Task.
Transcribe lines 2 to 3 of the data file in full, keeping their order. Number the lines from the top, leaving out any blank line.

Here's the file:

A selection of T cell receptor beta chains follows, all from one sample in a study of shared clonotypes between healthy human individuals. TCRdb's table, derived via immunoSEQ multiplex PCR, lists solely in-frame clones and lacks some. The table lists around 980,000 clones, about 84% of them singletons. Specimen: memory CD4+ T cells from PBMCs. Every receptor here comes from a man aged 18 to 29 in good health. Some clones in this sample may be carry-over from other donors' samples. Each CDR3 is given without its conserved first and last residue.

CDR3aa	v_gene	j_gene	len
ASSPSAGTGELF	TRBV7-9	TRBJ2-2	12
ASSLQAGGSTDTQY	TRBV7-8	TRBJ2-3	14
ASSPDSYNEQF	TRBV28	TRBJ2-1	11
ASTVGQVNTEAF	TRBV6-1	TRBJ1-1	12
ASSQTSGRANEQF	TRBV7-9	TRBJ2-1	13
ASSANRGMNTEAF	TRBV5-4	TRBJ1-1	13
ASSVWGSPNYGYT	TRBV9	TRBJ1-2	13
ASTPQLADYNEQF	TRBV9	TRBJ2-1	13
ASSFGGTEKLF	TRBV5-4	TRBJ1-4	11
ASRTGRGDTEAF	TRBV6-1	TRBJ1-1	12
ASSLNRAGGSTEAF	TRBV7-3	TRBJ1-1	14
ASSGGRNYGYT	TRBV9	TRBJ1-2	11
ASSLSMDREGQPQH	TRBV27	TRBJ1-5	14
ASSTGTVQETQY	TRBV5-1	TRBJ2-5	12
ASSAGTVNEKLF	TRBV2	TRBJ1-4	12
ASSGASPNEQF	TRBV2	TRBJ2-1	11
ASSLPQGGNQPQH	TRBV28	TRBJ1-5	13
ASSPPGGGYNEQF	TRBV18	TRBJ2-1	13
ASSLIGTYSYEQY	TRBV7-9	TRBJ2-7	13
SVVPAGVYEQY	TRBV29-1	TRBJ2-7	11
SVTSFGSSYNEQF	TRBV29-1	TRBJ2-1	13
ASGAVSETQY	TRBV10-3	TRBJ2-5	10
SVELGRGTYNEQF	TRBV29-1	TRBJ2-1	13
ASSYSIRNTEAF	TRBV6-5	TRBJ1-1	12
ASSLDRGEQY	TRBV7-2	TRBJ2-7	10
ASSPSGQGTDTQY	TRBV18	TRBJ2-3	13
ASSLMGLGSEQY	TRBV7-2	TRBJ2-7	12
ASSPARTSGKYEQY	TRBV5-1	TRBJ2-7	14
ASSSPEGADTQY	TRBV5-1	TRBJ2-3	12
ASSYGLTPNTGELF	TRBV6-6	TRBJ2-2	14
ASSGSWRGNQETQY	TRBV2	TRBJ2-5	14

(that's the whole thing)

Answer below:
CDR3aa	v_gene	j_gene	len
ASSPSAGTGELF	TRBV7-9	TRBJ2-2	12